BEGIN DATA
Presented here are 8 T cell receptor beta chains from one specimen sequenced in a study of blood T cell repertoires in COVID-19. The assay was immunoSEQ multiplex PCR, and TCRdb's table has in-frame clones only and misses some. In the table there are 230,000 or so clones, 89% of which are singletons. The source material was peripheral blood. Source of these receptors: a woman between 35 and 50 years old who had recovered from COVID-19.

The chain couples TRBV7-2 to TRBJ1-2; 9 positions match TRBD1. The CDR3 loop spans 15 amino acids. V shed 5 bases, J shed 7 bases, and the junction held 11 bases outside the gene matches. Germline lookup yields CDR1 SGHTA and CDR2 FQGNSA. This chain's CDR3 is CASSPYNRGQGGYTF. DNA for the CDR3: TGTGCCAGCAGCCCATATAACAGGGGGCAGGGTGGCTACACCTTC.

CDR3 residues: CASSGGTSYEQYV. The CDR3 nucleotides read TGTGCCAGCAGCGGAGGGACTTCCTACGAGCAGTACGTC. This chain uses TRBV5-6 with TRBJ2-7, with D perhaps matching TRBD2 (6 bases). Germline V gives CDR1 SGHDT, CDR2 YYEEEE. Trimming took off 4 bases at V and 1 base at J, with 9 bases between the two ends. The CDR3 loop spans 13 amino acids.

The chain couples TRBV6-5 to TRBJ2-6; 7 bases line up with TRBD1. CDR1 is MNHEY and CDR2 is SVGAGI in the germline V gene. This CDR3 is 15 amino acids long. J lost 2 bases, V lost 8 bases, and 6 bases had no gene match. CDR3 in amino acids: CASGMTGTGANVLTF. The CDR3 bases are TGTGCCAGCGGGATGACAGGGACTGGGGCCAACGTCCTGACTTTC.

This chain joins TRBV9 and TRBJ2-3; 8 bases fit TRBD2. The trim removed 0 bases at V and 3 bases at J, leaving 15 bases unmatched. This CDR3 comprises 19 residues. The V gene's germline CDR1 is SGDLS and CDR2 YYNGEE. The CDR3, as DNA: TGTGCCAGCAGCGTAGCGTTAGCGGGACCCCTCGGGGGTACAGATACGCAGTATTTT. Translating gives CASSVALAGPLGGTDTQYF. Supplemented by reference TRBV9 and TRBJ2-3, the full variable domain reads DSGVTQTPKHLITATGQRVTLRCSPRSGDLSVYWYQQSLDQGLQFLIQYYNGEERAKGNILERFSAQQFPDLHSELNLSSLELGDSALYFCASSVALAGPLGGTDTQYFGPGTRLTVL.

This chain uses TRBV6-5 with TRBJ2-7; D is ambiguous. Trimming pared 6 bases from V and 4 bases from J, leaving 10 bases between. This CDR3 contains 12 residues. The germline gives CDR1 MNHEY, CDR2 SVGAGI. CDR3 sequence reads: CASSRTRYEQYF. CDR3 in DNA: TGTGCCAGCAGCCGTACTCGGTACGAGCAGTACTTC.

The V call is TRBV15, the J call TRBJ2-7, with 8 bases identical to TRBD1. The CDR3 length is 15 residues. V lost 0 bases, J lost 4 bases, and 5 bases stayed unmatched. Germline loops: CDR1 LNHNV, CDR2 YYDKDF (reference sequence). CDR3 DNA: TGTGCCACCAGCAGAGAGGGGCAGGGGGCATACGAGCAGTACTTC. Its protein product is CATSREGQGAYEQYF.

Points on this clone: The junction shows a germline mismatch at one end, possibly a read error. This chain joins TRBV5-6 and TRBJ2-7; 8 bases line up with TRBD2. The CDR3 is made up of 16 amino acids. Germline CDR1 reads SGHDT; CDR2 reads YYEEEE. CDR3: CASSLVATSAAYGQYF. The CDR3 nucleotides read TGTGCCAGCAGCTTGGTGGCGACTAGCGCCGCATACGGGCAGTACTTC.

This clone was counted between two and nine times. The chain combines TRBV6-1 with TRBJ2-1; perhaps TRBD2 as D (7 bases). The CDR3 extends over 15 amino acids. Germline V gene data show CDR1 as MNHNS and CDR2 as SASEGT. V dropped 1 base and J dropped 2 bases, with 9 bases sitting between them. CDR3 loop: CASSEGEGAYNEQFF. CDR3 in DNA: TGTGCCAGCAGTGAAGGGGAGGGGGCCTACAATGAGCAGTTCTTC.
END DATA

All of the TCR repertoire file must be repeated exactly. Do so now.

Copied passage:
Presented here are 8 T cell receptor beta chains from one specimen sequenced in a study of blood T cell repertoires in COVID-19. The assay was immunoSEQ multiplex PCR, and TCRdb's table has in-frame clones only and misses some. In the table there are 230,000 or so clones, 89% of which are singletons. The source material was peripheral blood. Source of these receptors: a woman between 35 and 50 years old who had recovered from COVID-19.

The chain couples TRBV7-2 to TRBJ1-2; 9 positions match TRBD1. The CDR3 loop spans 15 amino acids. V shed 5 bases, J shed 7 bases, and the junction held 11 bases outside the gene matches. Germline lookup yields CDR1 SGHTA and CDR2 FQGNSA. This chain's CDR3 is CASSPYNRGQGGYTF. DNA for the CDR3: TGTGCCAGCAGCCCATATAACAGGGGGCAGGGTGGCTACACCTTC.

CDR3 residues: CASSGGTSYEQYV. The CDR3 nucleotides read TGTGCCAGCAGCGGAGGGACTTCCTACGAGCAGTACGTC. This chain uses TRBV5-6 with TRBJ2-7, with D perhaps matching TRBD2 (6 bases). Germline V gives CDR1 SGHDT, CDR2 YYEEEE. Trimming took off 4 bases at V and 1 base at J, with 9 bases between the two ends. The CDR3 loop spans 13 amino acids.

The chain couples TRBV6-5 to TRBJ2-6; 7 bases line up with TRBD1. CDR1 is MNHEY and CDR2 is SVGAGI in the germline V gene. This CDR3 is 15 amino acids long. J lost 2 bases, V lost 8 bases, and 6 bases had no gene match. CDR3 in amino acids: CASGMTGTGANVLTF. The CDR3 bases are TGTGCCAGCGGGATGACAGGGACTGGGGCCAACGTCCTGACTTTC.

This chain joins TRBV9 and TRBJ2-3; 8 bases fit TRBD2. The trim removed 0 bases at V and 3 bases at J, leaving 15 bases unmatched. This CDR3 comprises 19 residues. The V gene's germline CDR1 is SGDLS and CDR2 YYNGEE. The CDR3, as DNA: TGTGCCAGCAGCGTAGCGTTAGCGGGACCCCTCGGGGGTACAGATACGCAGTATTTT. Translating gives CASSVALAGPLGGTDTQYF. Supplemented by reference TRBV9 and TRBJ2-3, the full variable domain reads DSGVTQTPKHLITATGQRVTLRCSPRSGDLSVYWYQQSLDQGLQFLIQYYNGEERAKGNILERFSAQQFPDLHSELNLSSLELGDSALYFCASSVALAGPLGGTDTQYFGPGTRLTVL.

This chain uses TRBV6-5 with TRBJ2-7; D is ambiguous. Trimming pared 6 bases from V and 4 bases from J, leaving 10 bases between. This CDR3 contains 12 residues. The germline gives CDR1 MNHEY, CDR2 SVGAGI. CDR3 sequence reads: CASSRTRYEQYF. CDR3 in DNA: TGTGCCAGCAGCCGTACTCGGTACGAGCAGTACTTC.

The V call is TRBV15, the J call TRBJ2-7, with 8 bases identical to TRBD1. The CDR3 length is 15 residues. V lost 0 bases, J lost 4 bases, and 5 bases stayed unmatched. Germline loops: CDR1 LNHNV, CDR2 YYDKDF (reference sequence). CDR3 DNA: TGTGCCACCAGCAGAGAGGGGCAGGGGGCATACGAGCAGTACTTC. Its protein product is CATSREGQGAYEQYF.

Points on this clone: The junction shows a germline mismatch at one end, possibly a read error. This chain joins TRBV5-6 and TRBJ2-7; 8 bases line up with TRBD2. The CDR3 is made up of 16 amino acids. Germline CDR1 reads SGHDT; CDR2 reads YYEEEE. CDR3: CASSLVATSAAYGQYF. The CDR3 nucleotides read TGTGCCAGCAGCTTGGTGGCGACTAGCGCCGCATACGGGCAGTACTTC.

This clone was counted between two and nine times. The chain combines TRBV6-1 with TRBJ2-1; perhaps TRBD2 as D (7 bases). The CDR3 extends over 15 amino acids. Germline V gene data show CDR1 as MNHNS and CDR2 as SASEGT. V dropped 1 base and J dropped 2 bases, with 9 bases sitting between them. CDR3 loop: CASSEGEGAYNEQFF. CDR3 in DNA: TGTGCCAGCAGTGAAGGGGAGGGGGCCTACAATGAGCAGTTCTTC.